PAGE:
Jackson Elementary students tour the CPV Fairview Energy site


    JACKSON TOWNSHIP, Pa. - It's a project that's been years in the making, and now, the natural gas power plant in Cambria County is starting to take shape.

    Construction of the Fairview Energy Center along Route 2-71 is ahead of schedule, about 30 percent complete.

    The gas line and 8-mile water line is almost finished and in place, and the major big pieces of equipment are on the site.

    The vice president of Competitive Power Ventures, Mike Resca, said there are well over 400 workers on the site each day.

    Resca said when you add in the main contractors, that's another 100 employees managing all the construction.

    "It's drawing a lot from the local community,” Resca said. “We're seeing a lot of uptick in business from all the local businesses, whether that's food, fuel or lodging. Sometimes finding a hotel around here has been tough just because of all the workers who have been brought here."

    The natural gas power plant is expected to be fully operational in early 2020.

    If you pass through or live in Jackson Township, you know the impact this power plant is having on the community.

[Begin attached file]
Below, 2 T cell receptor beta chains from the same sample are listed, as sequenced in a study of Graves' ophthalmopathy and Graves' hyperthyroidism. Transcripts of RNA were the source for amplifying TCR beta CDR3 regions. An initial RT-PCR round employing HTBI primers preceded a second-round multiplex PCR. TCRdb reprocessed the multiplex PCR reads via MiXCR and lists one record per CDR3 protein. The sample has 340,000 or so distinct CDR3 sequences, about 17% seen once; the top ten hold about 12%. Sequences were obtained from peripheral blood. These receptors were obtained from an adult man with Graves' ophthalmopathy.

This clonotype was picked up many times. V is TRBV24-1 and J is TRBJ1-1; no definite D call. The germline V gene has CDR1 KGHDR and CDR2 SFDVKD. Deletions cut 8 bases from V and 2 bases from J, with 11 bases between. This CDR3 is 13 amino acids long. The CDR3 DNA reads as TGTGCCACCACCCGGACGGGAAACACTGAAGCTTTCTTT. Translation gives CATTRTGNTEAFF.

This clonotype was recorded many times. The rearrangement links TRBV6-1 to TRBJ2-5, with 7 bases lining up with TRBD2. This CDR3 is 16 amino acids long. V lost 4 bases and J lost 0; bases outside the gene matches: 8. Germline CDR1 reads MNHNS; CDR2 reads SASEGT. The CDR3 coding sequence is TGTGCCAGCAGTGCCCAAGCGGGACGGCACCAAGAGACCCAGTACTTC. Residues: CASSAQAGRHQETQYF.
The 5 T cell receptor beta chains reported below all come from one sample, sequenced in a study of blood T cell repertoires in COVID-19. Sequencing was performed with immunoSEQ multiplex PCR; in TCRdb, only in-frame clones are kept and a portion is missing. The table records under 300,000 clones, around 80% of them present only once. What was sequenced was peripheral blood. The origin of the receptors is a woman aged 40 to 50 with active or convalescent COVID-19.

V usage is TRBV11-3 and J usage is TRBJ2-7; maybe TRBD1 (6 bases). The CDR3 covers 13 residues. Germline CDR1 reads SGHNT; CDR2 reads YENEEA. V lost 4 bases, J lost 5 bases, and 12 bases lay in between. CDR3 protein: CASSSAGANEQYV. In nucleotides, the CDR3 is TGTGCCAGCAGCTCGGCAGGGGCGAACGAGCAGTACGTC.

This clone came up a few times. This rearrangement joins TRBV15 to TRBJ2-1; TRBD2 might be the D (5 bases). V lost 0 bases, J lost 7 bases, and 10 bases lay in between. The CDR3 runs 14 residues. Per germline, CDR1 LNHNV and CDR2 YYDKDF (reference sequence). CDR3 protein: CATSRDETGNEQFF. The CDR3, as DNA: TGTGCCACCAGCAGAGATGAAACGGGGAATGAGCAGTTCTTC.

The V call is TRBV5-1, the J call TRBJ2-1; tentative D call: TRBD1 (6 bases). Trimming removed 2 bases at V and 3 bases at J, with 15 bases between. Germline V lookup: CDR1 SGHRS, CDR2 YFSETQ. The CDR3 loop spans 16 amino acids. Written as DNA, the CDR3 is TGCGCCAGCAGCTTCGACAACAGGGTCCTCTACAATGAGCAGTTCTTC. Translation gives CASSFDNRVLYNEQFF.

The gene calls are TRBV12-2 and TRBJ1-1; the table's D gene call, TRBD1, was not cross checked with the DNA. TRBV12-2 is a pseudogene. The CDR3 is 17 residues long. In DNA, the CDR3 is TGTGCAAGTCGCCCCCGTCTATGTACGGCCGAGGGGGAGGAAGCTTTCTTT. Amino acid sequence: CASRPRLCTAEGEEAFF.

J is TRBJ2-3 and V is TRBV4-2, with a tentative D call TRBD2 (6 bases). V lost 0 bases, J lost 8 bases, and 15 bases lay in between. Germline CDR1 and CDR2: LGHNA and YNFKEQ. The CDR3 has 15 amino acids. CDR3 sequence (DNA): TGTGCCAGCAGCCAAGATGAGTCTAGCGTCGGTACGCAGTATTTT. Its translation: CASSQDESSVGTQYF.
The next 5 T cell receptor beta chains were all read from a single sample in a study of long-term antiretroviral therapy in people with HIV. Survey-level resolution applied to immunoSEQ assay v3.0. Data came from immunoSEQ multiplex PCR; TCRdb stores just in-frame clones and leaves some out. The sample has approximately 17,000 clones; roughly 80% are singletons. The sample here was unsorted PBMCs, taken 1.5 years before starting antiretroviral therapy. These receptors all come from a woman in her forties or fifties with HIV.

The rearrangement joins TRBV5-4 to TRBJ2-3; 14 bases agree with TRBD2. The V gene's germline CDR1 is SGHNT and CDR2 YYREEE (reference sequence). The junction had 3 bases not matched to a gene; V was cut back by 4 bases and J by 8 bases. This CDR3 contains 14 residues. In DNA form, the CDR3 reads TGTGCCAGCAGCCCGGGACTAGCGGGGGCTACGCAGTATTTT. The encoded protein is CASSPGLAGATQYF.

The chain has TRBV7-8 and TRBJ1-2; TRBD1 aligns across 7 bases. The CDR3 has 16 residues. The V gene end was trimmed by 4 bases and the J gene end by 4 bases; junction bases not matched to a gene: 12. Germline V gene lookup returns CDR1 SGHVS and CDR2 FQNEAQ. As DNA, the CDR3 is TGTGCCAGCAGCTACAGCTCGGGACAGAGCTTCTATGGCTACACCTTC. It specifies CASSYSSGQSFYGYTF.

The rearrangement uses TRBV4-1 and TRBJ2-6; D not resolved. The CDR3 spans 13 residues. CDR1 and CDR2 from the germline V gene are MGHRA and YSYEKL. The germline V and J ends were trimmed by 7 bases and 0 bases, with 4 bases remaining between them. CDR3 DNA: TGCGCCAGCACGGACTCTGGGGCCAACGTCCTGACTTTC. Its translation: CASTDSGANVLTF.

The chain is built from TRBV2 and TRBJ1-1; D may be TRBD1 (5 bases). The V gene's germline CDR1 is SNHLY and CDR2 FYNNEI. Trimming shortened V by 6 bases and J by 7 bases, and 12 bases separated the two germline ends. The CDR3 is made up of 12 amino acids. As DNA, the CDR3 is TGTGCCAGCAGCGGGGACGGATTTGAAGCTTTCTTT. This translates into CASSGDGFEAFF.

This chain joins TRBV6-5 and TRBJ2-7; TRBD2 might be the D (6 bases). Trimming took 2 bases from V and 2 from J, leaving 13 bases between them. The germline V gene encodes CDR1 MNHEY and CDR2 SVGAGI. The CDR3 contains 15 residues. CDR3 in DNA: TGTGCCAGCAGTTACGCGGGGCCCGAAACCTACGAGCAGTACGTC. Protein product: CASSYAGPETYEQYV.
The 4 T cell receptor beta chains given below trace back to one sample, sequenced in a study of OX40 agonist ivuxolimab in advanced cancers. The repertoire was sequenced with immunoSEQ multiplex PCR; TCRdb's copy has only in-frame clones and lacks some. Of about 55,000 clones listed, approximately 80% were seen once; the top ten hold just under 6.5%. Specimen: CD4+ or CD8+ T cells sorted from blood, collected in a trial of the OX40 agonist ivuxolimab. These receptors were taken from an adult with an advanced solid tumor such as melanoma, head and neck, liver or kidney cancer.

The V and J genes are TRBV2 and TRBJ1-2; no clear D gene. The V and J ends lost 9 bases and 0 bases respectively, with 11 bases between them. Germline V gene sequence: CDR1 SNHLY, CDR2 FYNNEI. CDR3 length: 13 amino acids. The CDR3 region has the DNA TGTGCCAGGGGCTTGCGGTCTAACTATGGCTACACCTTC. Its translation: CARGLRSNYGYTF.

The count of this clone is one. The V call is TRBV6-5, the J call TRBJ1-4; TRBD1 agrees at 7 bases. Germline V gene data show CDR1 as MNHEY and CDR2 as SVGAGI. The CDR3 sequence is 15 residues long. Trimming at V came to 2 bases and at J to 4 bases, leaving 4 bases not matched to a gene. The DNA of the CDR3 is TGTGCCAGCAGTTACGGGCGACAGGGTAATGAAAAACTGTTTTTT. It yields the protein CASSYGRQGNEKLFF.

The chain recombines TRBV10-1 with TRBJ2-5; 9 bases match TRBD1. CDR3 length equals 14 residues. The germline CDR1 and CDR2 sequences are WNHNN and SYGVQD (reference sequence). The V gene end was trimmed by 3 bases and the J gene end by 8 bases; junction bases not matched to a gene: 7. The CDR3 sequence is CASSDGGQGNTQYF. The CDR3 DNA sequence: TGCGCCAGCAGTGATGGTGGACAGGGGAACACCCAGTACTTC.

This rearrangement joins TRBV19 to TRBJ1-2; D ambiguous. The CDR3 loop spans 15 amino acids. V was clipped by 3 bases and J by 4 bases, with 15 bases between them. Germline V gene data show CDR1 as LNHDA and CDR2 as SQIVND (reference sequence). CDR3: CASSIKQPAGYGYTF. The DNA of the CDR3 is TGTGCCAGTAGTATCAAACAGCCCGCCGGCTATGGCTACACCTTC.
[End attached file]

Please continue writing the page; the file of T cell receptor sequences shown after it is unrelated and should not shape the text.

Some curious minds who have watched the landscape change were given rare access to the site.

    Students from Jackson Elementary School were given special access to the CPV Fairview Energy Site for a wetlands tour.

    "Fifth-graders were here last year, and they got to see the first development and the project getting started. They're coming back this year, getting to experience the progression as it goes. We hope to bring them back in middle school when the plant is up and running," said Patty Burkey, a science teacher at Jackson Elementary School.

    CPV built the acre of wetlands habitat last year. The corporation was required to because its future power plant affected some of the existing wetlands.

    "The plants grew a lot. Last year, it was like a big lake,” said fifth-grader Xavier Jorinscoay.

    The landscape is changing, too. Not far from where the students were, hundreds of people were hard at work building the state-of-the-art natural gas power plant.

    Even with a glimpse of a big crane, other, more important things had their attention.

    "I like the fact you can sometimes find a bunch of animals. There are cool little bugs," said fifth-grader Abigail Adams.

    CPV said that the wetlands project is just a small part of the significant investment the corporation has made in that area.

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